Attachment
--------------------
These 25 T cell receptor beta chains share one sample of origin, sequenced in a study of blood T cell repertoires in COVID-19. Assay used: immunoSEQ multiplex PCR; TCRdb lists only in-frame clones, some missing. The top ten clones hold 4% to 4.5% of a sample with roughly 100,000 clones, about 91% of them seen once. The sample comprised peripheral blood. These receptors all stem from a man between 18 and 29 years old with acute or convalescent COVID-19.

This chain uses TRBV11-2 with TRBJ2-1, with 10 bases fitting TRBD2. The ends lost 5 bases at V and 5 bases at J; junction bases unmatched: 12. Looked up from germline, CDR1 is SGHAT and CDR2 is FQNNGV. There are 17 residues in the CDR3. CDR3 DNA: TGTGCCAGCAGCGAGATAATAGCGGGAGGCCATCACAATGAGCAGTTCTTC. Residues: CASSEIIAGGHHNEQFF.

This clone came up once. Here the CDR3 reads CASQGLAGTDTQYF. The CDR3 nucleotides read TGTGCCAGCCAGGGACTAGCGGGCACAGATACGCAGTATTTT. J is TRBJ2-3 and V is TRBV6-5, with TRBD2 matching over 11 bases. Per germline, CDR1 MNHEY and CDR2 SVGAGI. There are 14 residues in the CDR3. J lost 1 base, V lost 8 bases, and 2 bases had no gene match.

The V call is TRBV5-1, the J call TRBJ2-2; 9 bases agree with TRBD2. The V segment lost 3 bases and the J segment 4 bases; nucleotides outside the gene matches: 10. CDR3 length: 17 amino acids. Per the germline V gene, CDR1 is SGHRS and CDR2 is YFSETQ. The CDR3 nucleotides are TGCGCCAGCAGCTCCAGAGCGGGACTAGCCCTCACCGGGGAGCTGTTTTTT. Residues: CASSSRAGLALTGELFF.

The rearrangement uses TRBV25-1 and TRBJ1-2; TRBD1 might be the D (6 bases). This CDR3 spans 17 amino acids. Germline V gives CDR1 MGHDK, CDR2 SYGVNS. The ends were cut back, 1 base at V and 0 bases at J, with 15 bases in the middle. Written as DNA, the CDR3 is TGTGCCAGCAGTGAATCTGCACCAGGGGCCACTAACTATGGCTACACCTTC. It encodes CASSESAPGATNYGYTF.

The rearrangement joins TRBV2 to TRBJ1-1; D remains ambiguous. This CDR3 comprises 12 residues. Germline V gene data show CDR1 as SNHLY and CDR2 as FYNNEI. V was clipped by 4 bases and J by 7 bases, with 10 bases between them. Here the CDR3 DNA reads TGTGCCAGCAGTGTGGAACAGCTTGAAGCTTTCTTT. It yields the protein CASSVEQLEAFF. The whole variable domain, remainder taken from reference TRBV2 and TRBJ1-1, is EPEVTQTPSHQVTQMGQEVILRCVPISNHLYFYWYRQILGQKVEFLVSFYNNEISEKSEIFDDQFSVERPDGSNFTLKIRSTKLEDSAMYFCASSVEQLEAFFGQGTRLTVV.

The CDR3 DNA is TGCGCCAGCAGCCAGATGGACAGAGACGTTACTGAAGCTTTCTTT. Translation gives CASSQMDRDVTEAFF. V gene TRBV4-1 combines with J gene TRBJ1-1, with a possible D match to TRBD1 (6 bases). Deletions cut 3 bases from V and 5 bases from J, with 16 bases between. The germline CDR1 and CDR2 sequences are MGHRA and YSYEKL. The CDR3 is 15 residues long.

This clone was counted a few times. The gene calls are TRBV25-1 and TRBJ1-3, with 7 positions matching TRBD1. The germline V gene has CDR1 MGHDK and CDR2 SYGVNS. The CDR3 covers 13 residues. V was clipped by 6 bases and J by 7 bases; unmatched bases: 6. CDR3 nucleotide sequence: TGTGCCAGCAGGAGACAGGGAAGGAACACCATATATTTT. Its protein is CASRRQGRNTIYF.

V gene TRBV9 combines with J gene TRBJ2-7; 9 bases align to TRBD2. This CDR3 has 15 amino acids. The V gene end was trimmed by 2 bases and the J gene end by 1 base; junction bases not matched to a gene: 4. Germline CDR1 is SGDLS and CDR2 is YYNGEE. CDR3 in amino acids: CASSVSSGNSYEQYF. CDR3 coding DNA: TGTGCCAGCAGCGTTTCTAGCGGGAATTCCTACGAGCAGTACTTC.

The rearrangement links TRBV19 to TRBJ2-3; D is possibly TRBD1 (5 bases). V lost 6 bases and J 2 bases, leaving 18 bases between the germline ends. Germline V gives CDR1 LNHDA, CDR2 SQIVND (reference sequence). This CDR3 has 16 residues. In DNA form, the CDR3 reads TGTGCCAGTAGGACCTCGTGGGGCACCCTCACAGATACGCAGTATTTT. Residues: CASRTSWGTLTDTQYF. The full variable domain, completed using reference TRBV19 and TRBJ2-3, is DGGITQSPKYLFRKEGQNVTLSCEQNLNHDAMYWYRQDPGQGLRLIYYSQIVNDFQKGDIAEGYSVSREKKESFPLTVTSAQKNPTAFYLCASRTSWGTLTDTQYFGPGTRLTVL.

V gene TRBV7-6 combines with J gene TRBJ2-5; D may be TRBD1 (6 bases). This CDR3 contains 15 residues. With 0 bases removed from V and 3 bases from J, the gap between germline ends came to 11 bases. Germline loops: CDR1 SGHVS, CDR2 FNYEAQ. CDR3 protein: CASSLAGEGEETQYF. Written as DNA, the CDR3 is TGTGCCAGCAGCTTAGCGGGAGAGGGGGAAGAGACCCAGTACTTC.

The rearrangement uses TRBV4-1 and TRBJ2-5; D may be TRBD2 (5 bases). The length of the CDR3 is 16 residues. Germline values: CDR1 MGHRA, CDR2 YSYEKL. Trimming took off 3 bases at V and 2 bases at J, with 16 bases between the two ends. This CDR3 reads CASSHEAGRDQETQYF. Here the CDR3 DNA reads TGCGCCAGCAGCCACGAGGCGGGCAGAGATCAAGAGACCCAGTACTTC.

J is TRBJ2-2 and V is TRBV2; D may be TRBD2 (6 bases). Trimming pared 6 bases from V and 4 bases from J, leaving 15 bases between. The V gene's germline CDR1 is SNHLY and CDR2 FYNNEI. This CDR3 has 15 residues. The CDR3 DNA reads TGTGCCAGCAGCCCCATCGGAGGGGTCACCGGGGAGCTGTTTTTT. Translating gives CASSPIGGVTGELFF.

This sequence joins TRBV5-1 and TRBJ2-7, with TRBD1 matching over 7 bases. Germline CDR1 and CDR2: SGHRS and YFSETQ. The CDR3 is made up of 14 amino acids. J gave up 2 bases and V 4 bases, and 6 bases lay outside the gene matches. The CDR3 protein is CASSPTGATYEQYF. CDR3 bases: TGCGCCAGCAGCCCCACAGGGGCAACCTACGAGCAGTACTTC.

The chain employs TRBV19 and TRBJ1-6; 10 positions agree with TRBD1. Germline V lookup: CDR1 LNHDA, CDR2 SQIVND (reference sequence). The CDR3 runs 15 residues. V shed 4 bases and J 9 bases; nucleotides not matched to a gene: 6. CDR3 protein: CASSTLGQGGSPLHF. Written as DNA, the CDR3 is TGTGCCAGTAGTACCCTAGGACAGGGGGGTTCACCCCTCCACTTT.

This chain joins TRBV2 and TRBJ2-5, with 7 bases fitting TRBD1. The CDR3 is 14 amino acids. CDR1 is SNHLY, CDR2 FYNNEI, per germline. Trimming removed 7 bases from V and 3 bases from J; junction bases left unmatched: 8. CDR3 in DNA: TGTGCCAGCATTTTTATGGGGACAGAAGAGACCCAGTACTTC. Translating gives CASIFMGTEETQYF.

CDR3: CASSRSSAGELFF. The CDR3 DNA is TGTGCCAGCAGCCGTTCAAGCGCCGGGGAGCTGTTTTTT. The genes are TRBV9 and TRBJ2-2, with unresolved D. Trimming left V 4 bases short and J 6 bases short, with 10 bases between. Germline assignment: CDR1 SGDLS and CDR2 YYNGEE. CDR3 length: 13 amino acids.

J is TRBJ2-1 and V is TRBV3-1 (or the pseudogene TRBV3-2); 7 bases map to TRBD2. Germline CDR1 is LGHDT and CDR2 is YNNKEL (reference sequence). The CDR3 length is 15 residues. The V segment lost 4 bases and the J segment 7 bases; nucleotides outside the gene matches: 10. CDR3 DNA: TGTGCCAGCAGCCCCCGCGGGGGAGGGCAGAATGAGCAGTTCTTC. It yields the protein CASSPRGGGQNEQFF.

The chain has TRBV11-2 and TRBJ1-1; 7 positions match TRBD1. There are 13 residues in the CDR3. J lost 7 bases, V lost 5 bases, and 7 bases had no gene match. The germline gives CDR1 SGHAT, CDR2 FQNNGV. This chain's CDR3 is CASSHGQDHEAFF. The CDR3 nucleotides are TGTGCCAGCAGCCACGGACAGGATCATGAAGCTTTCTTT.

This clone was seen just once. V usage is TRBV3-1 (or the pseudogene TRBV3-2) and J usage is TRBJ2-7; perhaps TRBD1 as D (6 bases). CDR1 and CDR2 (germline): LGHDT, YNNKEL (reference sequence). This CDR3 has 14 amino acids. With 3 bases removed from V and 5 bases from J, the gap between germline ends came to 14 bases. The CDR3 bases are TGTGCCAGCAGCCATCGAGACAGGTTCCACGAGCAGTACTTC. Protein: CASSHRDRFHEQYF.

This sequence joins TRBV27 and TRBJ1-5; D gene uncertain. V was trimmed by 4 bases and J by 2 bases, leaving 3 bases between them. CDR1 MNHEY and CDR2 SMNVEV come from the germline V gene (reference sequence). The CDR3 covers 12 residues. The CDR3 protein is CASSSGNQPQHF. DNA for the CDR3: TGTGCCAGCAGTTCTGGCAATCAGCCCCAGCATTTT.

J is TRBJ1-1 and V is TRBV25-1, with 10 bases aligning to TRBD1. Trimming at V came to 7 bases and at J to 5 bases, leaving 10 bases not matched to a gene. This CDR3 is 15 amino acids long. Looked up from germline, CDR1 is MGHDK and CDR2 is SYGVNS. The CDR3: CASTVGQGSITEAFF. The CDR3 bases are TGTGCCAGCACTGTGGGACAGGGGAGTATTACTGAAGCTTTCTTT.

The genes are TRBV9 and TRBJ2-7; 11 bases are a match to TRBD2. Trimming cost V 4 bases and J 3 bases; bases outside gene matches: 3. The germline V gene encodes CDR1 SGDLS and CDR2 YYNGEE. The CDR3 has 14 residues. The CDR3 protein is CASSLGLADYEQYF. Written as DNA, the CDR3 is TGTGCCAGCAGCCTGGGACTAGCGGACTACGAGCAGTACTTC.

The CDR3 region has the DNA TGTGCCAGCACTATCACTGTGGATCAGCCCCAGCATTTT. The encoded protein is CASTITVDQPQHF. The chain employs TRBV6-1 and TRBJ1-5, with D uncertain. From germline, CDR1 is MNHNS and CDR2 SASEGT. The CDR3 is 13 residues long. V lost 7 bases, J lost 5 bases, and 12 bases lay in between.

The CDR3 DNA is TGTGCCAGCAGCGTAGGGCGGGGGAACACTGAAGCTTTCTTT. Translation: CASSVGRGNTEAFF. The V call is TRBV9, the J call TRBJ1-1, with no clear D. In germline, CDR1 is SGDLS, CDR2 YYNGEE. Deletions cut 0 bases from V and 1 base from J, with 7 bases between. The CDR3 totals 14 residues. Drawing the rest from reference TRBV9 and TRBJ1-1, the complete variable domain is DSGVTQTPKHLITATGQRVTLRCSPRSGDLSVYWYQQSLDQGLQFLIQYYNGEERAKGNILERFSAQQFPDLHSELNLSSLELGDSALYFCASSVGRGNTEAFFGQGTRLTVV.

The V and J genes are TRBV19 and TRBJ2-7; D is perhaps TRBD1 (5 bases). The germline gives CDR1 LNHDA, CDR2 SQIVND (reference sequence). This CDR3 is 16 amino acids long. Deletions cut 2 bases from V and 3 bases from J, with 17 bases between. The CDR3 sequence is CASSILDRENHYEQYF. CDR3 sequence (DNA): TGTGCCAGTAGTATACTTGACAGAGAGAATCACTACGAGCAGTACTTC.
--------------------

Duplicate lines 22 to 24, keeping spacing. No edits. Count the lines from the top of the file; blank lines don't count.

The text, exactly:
J is TRBJ1-1 and V is TRBV25-1, with 10 bases aligning to TRBD1. Trimming at V came to 7 bases and at J to 5 bases, leaving 10 bases not matched to a gene. This CDR3 is 15 amino acids long. Looked up from germline, CDR1 is MGHDK and CDR2 is SYGVNS. The CDR3: CASTVGQGSITEAFF. The CDR3 bases are TGTGCCAGCACTGTGGGACAGGGGAGTATTACTGAAGCTTTCTTT.

The genes are TRBV9 and TRBJ2-7; 11 bases are a match to TRBD2. Trimming cost V 4 bases and J 3 bases; bases outside gene matches: 3. The germline V gene encodes CDR1 SGDLS and CDR2 YYNGEE. The CDR3 has 14 residues. The CDR3 protein is CASSLGLADYEQYF. Written as DNA, the CDR3 is TGTGCCAGCAGCCTGGGACTAGCGGACTACGAGCAGTACTTC.

The CDR3 region has the DNA TGTGCCAGCACTATCACTGTGGATCAGCCCCAGCATTTT. The encoded protein is CASTITVDQPQHF. The chain employs TRBV6-1 and TRBJ1-5, with D uncertain. From germline, CDR1 is MNHNS and CDR2 SASEGT. The CDR3 is 13 residues long. V lost 7 bases, J lost 5 bases, and 12 bases lay in between.